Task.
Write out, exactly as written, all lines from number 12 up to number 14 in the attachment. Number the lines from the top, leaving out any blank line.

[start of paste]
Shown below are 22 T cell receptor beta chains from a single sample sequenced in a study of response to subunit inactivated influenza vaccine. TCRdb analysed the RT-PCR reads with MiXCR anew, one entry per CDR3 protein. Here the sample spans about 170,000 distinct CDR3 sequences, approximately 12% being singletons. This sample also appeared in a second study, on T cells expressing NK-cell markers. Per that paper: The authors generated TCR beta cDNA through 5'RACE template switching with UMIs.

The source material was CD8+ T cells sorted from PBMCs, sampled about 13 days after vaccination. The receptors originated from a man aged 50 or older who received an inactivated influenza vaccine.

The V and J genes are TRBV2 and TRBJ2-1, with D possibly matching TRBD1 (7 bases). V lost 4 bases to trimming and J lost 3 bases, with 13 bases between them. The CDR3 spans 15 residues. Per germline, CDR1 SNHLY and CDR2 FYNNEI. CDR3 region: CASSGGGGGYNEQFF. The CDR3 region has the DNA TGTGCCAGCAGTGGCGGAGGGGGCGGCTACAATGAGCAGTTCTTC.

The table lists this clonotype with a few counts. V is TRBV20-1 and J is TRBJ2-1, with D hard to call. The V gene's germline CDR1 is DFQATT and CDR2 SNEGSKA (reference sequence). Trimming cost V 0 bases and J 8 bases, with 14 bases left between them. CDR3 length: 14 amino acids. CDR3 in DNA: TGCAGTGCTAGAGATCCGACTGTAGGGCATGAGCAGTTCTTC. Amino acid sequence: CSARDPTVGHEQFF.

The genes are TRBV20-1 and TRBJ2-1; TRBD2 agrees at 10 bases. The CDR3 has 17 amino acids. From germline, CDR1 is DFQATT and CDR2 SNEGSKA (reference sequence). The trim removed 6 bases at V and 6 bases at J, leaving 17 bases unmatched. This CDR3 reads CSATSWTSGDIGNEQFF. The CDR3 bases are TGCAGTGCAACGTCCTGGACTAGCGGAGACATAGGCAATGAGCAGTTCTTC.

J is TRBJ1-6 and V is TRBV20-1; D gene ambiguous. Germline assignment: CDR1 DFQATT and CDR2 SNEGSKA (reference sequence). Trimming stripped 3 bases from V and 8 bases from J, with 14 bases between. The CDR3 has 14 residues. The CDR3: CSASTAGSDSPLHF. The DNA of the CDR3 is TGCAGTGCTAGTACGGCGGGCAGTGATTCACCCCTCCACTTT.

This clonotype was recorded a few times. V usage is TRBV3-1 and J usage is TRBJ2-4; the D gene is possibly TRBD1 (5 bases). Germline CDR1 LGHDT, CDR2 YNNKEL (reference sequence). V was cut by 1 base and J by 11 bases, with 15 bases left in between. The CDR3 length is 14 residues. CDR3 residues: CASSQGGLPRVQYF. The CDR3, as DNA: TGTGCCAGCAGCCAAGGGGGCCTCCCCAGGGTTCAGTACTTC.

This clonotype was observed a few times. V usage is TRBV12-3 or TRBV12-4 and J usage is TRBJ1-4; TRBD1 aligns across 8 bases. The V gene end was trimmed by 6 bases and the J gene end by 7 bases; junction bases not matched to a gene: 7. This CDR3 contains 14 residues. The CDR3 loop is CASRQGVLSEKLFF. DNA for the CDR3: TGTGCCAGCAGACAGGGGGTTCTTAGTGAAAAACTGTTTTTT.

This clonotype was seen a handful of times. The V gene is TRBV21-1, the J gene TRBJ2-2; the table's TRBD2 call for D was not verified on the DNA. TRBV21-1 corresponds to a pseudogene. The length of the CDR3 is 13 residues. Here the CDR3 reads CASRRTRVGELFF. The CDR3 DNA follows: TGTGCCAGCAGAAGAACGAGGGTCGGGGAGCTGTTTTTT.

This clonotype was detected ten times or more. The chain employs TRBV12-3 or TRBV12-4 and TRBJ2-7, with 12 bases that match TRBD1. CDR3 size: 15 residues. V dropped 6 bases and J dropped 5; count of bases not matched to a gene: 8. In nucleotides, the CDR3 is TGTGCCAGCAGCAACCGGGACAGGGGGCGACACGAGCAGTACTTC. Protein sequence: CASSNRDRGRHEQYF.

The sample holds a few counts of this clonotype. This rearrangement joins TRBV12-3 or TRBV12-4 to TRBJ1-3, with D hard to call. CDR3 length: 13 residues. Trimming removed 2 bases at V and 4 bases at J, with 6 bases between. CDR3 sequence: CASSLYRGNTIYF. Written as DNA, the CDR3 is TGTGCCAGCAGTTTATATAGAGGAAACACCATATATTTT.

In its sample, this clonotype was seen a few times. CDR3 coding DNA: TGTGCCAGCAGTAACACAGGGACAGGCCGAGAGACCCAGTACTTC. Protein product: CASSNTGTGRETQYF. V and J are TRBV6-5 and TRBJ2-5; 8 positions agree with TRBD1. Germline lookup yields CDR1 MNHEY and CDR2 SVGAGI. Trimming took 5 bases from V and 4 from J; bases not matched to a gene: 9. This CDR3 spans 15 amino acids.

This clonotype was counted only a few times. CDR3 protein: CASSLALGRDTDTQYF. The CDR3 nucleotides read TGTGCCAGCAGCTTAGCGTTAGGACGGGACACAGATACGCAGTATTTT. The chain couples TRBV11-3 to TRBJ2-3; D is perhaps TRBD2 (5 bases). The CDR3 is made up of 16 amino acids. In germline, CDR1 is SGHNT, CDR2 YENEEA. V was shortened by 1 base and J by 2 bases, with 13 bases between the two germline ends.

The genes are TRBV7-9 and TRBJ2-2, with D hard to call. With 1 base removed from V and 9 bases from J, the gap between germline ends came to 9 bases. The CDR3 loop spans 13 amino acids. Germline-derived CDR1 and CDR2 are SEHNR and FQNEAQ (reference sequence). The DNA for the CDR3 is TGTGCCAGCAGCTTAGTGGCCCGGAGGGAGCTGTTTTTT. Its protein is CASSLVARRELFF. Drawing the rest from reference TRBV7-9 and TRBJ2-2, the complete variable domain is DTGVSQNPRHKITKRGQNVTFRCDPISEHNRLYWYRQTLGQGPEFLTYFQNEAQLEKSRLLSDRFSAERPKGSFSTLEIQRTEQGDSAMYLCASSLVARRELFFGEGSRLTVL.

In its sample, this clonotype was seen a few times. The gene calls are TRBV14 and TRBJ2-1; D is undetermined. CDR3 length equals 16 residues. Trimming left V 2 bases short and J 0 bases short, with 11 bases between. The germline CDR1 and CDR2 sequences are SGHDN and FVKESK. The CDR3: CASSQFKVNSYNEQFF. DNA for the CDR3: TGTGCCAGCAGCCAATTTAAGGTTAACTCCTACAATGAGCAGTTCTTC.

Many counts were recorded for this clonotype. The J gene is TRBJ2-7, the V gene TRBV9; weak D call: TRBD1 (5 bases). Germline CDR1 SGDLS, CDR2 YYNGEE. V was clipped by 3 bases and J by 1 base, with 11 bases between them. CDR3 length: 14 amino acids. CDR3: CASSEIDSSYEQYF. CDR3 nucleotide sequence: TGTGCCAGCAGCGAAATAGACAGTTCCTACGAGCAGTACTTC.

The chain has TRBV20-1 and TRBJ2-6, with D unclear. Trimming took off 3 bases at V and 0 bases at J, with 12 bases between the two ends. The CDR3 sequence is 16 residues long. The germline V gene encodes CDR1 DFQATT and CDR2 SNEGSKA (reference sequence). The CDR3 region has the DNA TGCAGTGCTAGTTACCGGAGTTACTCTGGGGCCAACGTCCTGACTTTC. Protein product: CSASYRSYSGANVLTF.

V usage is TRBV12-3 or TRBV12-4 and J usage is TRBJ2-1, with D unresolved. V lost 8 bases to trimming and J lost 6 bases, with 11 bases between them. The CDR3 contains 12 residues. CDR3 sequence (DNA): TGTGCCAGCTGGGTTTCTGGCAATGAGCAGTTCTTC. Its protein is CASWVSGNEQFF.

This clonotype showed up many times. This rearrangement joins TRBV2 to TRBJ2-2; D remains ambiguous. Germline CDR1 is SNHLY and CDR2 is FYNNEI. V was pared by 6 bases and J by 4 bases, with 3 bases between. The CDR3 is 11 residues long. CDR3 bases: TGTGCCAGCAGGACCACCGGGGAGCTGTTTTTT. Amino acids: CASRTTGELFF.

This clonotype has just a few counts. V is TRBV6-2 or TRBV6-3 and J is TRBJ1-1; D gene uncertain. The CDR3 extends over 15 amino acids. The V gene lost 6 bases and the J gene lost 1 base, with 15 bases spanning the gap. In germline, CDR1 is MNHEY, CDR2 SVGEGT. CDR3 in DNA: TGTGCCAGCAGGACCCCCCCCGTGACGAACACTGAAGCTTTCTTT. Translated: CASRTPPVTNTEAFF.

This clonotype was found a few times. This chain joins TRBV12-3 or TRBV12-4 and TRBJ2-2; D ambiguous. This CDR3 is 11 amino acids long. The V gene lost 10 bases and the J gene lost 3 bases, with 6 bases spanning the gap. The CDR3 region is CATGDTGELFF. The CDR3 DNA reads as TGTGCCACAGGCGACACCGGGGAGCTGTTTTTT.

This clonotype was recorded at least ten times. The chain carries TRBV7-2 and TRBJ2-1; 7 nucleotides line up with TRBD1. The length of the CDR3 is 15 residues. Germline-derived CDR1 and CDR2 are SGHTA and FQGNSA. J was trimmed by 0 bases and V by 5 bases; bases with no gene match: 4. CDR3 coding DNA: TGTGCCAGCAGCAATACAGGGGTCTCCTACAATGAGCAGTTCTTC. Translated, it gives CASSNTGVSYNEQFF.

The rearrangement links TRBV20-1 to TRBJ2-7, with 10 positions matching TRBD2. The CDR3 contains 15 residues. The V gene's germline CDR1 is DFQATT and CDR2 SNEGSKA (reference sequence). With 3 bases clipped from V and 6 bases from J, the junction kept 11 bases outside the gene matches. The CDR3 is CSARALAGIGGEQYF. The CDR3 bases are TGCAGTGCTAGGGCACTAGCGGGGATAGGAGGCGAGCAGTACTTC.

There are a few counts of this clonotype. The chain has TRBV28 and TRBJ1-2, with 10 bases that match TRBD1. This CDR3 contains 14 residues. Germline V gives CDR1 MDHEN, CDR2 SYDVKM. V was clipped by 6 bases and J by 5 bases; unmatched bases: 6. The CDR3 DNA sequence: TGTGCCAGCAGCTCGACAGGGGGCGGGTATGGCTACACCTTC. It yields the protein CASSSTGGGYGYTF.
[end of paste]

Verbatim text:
In its sample, this clonotype was seen a few times. CDR3 coding DNA: TGTGCCAGCAGTAACACAGGGACAGGCCGAGAGACCCAGTACTTC. Protein product: CASSNTGTGRETQYF. V and J are TRBV6-5 and TRBJ2-5; 8 positions agree with TRBD1. Germline lookup yields CDR1 MNHEY and CDR2 SVGAGI. Trimming took 5 bases from V and 4 from J; bases not matched to a gene: 9. This CDR3 spans 15 amino acids.

This clonotype was counted only a few times. CDR3 protein: CASSLALGRDTDTQYF. The CDR3 nucleotides read TGTGCCAGCAGCTTAGCGTTAGGACGGGACACAGATACGCAGTATTTT. The chain couples TRBV11-3 to TRBJ2-3; D is perhaps TRBD2 (5 bases). The CDR3 is made up of 16 amino acids. In germline, CDR1 is SGHNT, CDR2 YENEEA. V was shortened by 1 base and J by 2 bases, with 13 bases between the two germline ends.

The genes are TRBV7-9 and TRBJ2-2, with D hard to call. With 1 base removed from V and 9 bases from J, the gap between germline ends came to 9 bases. The CDR3 loop spans 13 amino acids. Germline-derived CDR1 and CDR2 are SEHNR and FQNEAQ (reference sequence). The DNA for the CDR3 is TGTGCCAGCAGCTTAGTGGCCCGGAGGGAGCTGTTTTTT. Its protein is CASSLVARRELFF. Drawing the rest from reference TRBV7-9 and TRBJ2-2, the complete variable domain is DTGVSQNPRHKITKRGQNVTFRCDPISEHNRLYWYRQTLGQGPEFLTYFQNEAQLEKSRLLSDRFSAERPKGSFSTLEIQRTEQGDSAMYLCASSLVARRELFFGEGSRLTVL.